What is Avascular Necrosis?
Avascular necrosis, also called osteonecrosis, is a condition in which bone death occurs because of inadequate blood supply to it. Lack of blood flow may occur when there is a fracture in the bone or a joint dislocation that may damage nearby blood vessels. Hip joint is most commonly affected; however, the knee and shoulder may also be involved.
Factors that can lead to Avascular Necrosis
Chronic use of high doses of steroid medications and heavy alcohol consumption are the two main risk factors for avascular necrosis. Initially, small breaks appear in the bone that may eventually collapse.
Symptoms of Avascular Necrosis
The symptoms appear suddenly if it is the result of an injury. In other situations, you may experience pain and stiffness gradually over a period of time. Typically, avascular necrosis causes pain and restricted range of motion in the affected joint. Your doctor will diagnose the condition using imaging tests such as X-rays, MRI scan and bone scan that help rule out other causes of joint pain.
Treatments for Avascular Necrosis
The treatment for avascular necrosis aims at preventing further loss of bone and depends on the bone damage that has occurred already. Conservative treatment would reverse early stages of avascular necrosis, whereas surgical treatment may be required in more advanced stages.
Conservative Approach for Avascular Necrosis
The conservative treatments for avascular necrosis may include:
- Medications: Non-steroidal anti-inflammatory drugs (NSAIDs) may be prescribed to help control your pain and swelling.
- Rest: Restriction of physical activities and the use of crutches to decrease weight-bearing on your joints may be beneficial.
- Exercises: Regular exercises that improve your range of motion are recommended.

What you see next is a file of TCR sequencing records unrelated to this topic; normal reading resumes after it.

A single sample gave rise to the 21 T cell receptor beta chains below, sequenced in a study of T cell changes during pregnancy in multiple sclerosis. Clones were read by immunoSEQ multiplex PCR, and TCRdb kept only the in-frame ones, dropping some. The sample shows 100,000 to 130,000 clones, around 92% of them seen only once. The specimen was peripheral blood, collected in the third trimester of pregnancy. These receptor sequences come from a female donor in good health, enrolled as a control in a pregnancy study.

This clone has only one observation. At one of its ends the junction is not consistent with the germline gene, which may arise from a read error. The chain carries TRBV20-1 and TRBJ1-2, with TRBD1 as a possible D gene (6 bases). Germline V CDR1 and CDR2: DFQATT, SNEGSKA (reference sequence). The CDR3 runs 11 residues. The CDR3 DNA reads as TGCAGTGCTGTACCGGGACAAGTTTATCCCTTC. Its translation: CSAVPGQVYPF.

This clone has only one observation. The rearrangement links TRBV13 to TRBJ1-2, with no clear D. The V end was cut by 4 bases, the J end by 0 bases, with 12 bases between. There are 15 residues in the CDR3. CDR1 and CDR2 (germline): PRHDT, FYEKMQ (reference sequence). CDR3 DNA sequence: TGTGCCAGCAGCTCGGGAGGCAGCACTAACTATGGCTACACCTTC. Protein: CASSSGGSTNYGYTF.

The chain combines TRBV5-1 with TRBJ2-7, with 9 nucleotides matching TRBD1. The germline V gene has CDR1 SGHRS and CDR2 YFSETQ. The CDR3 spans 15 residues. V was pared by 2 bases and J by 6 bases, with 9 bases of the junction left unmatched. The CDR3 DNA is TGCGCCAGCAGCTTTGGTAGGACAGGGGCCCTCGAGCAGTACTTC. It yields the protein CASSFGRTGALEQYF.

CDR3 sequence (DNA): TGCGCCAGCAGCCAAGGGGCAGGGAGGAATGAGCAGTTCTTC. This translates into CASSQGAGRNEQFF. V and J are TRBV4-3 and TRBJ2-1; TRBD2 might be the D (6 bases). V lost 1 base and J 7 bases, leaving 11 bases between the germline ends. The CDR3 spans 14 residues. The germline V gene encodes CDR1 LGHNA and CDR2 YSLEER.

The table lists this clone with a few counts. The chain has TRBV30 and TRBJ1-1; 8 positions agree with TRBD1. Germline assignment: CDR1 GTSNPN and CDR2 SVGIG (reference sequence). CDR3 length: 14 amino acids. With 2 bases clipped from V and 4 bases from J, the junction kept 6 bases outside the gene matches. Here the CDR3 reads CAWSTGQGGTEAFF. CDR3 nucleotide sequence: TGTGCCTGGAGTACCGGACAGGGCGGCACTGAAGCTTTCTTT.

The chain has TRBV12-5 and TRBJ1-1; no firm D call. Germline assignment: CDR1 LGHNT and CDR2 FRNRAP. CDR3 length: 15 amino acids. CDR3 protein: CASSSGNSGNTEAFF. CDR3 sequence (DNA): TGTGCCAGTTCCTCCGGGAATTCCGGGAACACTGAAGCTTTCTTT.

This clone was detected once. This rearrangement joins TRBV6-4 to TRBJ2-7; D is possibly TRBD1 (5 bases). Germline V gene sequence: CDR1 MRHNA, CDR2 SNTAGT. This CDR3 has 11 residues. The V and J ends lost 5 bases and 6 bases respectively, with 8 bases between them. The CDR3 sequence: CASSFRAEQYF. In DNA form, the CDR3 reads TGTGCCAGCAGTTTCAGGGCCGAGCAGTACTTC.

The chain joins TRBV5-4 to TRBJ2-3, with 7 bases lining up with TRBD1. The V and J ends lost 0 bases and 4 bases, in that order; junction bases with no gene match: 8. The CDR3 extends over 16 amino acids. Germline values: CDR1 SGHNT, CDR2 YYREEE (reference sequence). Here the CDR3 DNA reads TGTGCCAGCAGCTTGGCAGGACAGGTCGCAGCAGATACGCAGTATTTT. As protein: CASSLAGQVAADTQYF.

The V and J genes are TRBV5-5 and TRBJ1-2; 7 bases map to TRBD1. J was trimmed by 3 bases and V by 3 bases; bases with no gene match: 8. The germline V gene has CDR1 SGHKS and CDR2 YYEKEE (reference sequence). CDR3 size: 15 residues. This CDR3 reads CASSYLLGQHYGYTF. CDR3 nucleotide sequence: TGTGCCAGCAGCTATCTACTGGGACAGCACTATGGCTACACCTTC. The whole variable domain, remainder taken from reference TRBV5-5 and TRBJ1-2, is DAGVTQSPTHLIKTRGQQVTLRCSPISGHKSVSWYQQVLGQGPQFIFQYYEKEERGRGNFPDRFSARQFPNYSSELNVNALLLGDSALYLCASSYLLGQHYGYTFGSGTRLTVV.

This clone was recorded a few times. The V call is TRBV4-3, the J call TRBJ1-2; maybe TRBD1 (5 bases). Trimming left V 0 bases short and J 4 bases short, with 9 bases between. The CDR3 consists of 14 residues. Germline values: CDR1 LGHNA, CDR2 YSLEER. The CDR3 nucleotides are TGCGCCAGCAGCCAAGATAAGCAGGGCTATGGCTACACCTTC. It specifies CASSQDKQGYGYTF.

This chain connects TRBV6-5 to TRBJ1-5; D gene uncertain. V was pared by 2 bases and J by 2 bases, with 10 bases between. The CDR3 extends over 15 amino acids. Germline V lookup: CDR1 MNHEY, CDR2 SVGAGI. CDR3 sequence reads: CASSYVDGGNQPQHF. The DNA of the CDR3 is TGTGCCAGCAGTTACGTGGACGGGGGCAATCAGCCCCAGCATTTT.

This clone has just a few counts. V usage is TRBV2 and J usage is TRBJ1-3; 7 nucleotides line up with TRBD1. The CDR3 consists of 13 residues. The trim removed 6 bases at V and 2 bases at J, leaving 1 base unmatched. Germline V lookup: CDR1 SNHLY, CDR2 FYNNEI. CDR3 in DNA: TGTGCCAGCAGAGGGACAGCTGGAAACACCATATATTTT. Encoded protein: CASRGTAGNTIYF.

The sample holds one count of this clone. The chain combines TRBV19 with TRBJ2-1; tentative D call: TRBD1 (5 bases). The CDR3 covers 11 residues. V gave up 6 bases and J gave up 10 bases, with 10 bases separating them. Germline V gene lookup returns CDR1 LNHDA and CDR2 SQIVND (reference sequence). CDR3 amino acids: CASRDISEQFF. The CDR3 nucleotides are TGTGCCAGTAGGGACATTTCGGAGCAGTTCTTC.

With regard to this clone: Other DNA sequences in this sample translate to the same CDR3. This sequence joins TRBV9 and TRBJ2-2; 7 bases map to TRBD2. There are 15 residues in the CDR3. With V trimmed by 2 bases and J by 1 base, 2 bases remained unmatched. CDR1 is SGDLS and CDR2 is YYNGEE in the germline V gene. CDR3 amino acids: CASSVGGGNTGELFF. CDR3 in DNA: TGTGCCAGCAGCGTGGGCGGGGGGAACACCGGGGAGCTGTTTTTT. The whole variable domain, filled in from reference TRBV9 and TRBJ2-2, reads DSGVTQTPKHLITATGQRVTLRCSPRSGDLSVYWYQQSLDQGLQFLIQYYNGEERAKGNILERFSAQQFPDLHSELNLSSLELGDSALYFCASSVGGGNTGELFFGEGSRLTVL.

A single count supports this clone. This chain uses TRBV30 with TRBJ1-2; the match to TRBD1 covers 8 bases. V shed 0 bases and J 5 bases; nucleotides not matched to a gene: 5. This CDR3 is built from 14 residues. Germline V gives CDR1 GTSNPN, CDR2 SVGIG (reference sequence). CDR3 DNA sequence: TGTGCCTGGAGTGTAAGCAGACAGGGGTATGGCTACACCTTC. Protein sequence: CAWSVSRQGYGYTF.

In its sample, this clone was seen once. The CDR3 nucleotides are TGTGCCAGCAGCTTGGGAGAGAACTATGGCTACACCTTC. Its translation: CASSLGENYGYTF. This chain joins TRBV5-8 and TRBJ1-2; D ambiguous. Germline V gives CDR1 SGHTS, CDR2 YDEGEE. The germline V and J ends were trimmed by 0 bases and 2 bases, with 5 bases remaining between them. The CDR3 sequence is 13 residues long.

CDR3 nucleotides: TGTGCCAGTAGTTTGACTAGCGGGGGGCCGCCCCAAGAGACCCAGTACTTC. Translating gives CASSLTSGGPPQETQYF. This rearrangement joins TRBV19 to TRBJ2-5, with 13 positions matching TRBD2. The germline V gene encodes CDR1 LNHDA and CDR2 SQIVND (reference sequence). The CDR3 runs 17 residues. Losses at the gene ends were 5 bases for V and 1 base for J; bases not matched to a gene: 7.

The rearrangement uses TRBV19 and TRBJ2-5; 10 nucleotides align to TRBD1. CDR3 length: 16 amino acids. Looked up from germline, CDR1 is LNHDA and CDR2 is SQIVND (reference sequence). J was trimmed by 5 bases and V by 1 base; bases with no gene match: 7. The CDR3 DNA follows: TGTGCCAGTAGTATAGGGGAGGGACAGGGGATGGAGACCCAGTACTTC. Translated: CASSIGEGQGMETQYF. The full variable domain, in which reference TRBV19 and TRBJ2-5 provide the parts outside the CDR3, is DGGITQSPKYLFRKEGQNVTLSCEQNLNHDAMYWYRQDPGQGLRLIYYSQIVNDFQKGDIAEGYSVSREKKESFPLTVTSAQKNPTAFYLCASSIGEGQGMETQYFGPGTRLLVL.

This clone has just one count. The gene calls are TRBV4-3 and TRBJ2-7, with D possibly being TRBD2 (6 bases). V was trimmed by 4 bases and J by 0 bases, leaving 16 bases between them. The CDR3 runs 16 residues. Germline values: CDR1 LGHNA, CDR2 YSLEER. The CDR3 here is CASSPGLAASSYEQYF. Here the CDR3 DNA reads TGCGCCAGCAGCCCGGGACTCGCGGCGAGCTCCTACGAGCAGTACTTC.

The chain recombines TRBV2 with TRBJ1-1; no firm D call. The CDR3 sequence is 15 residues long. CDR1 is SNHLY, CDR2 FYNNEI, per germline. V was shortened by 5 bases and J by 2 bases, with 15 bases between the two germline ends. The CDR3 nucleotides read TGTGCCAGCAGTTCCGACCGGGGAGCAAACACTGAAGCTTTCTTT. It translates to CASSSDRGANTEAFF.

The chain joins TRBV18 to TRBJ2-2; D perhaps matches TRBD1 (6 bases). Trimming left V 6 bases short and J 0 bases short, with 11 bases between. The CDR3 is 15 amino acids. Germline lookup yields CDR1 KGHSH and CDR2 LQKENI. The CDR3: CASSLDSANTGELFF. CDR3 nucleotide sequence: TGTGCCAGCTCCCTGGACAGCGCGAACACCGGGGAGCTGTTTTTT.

- Electrical stimulation: Electric currents promote new bone growth. They can be applied directly to the area of damage or through electrodes fixed on the skin. They help to replace damaged bone.
Surgical Treatments for Avascular Necrosis
Avascular necrosis can be treated by one of the following methods:
Core decompression: During this procedure, a portion of the inner layer of the bone is removed to relieve the pressure inside the bone. This decreases the pain and allows the growth of new blood vessels; thereby, stimulating new bone growth.
Bone transplant: A healthy bone harvested from another part of your body is grafted into the affected area.
Bone reshaping (osteotomy): This procedure is performed in advanced stages and involves reshaping of the bone which is done to decrease the stress placed over the affected bone.
Joint replacement: Joint replacement surgery is performed as a last resort when the bone has collapsed, requiring artificial replacement.
- Hip Adductor Injuries
- Pediatric Femur Fracture
- Stress Fractures of the Hip
- Avulsion Fractures of the Pelvis
- Hip Injury
- Stem Cell Therapy for Hip Injuries
- Gluteus Tendon Tear
- Hip Pain
- Snapping Hip Syndrome
- Hip Bursitis
- Femoroacetabular Impingement
- Avascular Necrosis
- Hip Fracture
- Hip Dislocation
- Hip Labral Tear
- Hip Instability
- Hip Groin Disorders
- Subtrochanteric Hip Fracture
- Hip Abductor Tears
- Hip Synovitis
- Developmental Dysplasia
- Irritable Hip
- Hip Tendonitis
- Hip Pointer
- Transient Osteoporosis of the Hip
- Osteoarthritis of the Hip
- Inflammatory Arthritis of the Hip
- Groin Injuries in Athletes
- Periprosthetic Hip Infection
- Hamstring Injuries